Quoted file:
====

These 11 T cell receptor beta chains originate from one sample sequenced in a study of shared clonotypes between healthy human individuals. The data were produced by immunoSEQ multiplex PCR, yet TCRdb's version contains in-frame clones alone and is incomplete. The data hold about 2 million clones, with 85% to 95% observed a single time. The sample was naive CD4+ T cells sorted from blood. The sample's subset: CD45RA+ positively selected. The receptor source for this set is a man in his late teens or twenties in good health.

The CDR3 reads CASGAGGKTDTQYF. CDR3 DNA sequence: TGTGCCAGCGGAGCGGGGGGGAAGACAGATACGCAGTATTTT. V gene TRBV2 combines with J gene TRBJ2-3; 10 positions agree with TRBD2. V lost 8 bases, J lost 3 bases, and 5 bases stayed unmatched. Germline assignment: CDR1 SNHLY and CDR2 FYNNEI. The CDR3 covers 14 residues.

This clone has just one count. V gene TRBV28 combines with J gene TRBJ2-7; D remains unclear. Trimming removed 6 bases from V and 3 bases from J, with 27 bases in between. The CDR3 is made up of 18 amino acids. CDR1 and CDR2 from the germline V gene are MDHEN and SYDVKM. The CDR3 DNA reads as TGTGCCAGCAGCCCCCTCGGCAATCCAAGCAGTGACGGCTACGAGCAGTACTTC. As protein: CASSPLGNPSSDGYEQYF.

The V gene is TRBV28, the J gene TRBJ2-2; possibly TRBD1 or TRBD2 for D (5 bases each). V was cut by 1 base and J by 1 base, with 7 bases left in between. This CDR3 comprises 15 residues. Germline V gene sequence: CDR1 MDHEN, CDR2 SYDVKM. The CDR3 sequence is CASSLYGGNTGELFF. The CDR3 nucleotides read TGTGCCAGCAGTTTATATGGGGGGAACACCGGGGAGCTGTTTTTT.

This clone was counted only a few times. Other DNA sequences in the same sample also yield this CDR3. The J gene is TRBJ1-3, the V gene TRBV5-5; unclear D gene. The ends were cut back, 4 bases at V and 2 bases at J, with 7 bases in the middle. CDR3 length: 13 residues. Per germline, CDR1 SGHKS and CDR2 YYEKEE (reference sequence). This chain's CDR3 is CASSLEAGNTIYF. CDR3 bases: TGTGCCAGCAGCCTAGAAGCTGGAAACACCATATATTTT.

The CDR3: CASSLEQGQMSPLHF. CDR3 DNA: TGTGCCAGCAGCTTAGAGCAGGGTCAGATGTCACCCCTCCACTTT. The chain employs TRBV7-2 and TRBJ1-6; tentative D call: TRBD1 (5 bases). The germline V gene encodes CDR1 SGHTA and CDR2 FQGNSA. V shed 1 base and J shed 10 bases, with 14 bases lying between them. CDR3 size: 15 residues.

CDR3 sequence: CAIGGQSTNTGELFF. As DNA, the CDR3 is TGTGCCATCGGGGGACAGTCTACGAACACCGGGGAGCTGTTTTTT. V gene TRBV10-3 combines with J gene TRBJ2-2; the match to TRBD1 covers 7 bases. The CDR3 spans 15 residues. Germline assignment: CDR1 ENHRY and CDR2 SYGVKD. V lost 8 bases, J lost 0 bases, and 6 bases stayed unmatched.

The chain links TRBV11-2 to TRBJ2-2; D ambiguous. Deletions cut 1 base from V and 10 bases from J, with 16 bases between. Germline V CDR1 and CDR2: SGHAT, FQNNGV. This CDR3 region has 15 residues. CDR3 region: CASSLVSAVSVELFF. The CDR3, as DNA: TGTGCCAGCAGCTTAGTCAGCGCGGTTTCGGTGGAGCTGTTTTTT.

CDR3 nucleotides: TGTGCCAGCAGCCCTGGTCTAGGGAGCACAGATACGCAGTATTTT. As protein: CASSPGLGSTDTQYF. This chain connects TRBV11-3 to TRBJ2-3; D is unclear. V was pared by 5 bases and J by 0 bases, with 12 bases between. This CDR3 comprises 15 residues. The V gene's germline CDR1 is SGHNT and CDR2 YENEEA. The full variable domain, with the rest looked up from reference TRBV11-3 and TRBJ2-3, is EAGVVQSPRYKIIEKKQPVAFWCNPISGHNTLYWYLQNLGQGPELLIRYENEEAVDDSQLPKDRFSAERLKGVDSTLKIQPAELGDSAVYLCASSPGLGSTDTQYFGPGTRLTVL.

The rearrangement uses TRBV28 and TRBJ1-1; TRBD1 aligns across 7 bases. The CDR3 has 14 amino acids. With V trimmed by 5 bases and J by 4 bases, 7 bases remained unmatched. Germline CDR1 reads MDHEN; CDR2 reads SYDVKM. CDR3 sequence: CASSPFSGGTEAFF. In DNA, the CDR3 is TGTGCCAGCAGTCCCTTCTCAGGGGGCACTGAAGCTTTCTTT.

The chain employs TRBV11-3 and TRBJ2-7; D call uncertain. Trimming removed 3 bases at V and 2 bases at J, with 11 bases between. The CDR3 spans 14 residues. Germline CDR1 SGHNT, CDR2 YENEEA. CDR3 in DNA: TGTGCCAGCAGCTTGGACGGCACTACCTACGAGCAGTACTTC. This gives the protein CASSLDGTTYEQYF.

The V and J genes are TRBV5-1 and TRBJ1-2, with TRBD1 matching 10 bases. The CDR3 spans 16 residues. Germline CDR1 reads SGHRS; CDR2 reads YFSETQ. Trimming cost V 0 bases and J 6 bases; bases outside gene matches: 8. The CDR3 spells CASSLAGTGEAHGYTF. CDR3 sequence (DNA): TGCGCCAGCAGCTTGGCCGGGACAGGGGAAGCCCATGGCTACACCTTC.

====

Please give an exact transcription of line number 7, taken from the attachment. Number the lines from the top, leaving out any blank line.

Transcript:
CDR3 sequence: CAIGGQSTNTGELFF. As DNA, the CDR3 is TGTGCCATCGGGGGACAGTCTACGAACACCGGGGAGCTGTTTTTT. V gene TRBV10-3 combines with J gene TRBJ2-2; the match to TRBD1 covers 7 bases. The CDR3 spans 15 residues. Germline assignment: CDR1 ENHRY and CDR2 SYGVKD. V lost 8 bases, J lost 0 bases, and 6 bases stayed unmatched.